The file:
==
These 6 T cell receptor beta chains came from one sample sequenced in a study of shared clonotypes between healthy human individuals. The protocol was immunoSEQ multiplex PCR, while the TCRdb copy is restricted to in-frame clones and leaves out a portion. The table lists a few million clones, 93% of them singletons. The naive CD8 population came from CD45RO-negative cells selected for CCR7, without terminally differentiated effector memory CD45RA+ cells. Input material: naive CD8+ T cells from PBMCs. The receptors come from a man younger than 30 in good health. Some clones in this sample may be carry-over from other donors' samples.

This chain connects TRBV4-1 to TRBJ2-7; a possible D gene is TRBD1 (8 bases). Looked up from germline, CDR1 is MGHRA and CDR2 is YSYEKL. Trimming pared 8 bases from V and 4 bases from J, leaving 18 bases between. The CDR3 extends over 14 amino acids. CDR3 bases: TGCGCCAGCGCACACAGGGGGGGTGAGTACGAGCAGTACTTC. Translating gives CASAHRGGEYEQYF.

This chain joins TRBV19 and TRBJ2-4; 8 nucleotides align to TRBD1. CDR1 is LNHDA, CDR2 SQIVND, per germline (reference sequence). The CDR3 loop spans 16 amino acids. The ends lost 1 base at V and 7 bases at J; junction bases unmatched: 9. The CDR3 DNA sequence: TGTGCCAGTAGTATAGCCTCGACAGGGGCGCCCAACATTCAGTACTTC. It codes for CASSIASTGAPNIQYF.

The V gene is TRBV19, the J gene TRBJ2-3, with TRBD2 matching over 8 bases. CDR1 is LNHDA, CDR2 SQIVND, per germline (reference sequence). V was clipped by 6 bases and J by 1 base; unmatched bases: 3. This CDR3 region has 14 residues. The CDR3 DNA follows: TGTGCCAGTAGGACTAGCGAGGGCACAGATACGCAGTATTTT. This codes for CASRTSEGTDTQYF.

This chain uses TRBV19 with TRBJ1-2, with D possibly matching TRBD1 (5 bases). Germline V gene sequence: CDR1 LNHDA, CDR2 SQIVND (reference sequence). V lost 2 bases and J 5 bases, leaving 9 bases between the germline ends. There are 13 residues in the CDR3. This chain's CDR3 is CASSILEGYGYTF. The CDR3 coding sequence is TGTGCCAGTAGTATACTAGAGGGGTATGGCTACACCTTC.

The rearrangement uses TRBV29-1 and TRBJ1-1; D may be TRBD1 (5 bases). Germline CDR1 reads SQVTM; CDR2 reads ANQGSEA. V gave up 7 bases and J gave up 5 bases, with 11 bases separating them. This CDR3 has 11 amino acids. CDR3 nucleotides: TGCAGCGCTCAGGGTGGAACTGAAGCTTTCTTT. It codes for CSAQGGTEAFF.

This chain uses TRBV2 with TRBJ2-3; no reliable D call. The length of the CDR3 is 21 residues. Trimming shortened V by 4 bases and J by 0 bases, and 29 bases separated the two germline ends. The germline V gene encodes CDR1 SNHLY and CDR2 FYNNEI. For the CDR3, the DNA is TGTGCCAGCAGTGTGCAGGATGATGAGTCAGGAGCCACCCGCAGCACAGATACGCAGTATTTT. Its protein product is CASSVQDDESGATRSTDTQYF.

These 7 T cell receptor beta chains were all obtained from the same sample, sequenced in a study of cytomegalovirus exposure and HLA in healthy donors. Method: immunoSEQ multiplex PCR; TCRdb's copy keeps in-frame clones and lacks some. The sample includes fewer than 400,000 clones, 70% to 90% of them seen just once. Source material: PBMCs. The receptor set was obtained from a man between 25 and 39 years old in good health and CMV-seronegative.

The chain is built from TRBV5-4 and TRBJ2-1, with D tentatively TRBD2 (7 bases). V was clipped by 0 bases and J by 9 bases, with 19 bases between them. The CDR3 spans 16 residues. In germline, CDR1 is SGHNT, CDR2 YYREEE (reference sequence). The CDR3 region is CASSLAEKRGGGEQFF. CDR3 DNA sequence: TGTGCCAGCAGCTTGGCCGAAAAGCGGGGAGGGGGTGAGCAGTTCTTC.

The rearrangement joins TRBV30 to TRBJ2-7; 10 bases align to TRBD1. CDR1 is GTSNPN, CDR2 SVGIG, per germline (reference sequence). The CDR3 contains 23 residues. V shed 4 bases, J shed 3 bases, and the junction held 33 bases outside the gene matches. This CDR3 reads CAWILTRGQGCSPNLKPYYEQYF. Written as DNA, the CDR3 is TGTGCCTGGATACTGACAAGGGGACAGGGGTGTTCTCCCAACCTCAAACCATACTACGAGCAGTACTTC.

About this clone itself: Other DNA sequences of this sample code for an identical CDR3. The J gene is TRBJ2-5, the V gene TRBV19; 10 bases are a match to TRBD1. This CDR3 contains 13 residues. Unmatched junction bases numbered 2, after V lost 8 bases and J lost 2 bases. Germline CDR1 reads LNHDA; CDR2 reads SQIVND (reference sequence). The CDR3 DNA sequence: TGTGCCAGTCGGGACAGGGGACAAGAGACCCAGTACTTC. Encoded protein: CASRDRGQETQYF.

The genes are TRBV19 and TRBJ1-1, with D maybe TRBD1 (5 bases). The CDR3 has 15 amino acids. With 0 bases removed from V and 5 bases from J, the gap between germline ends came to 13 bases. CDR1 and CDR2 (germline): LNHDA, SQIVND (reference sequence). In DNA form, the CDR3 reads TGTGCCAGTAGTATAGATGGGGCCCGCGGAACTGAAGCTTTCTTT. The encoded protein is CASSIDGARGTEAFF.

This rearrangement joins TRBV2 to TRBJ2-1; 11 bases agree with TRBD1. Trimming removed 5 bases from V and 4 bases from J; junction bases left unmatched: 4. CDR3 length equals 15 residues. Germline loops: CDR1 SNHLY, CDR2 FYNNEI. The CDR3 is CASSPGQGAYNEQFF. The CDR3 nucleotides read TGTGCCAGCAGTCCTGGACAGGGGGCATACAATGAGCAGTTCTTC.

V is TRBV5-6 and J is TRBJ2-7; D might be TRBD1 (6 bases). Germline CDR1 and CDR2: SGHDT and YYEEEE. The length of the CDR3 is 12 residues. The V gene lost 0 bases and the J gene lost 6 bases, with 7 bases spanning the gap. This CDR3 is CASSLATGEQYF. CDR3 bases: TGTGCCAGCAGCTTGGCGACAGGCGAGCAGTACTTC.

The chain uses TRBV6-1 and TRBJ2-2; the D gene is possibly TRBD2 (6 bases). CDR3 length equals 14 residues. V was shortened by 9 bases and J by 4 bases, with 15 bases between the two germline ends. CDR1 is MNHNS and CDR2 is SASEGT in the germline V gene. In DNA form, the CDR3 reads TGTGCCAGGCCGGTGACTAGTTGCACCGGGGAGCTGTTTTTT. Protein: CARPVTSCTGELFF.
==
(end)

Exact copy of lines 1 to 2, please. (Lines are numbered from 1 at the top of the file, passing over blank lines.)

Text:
These 6 T cell receptor beta chains came from one sample sequenced in a study of shared clonotypes between healthy human individuals. The protocol was immunoSEQ multiplex PCR, while the TCRdb copy is restricted to in-frame clones and leaves out a portion. The table lists a few million clones, 93% of them singletons. The naive CD8 population came from CD45RO-negative cells selected for CCR7, without terminally differentiated effector memory CD45RA+ cells. Input material: naive CD8+ T cells from PBMCs. The receptors come from a man younger than 30 in good health. Some clones in this sample may be carry-over from other donors' samples.

This chain connects TRBV4-1 to TRBJ2-7; a possible D gene is TRBD1 (8 bases). Looked up from germline, CDR1 is MGHRA and CDR2 is YSYEKL. Trimming pared 8 bases from V and 4 bases from J, leaving 18 bases between. The CDR3 extends over 14 amino acids. CDR3 bases: TGCGCCAGCGCACACAGGGGGGGTGAGTACGAGCAGTACTTC. Translating gives CASAHRGGEYEQYF.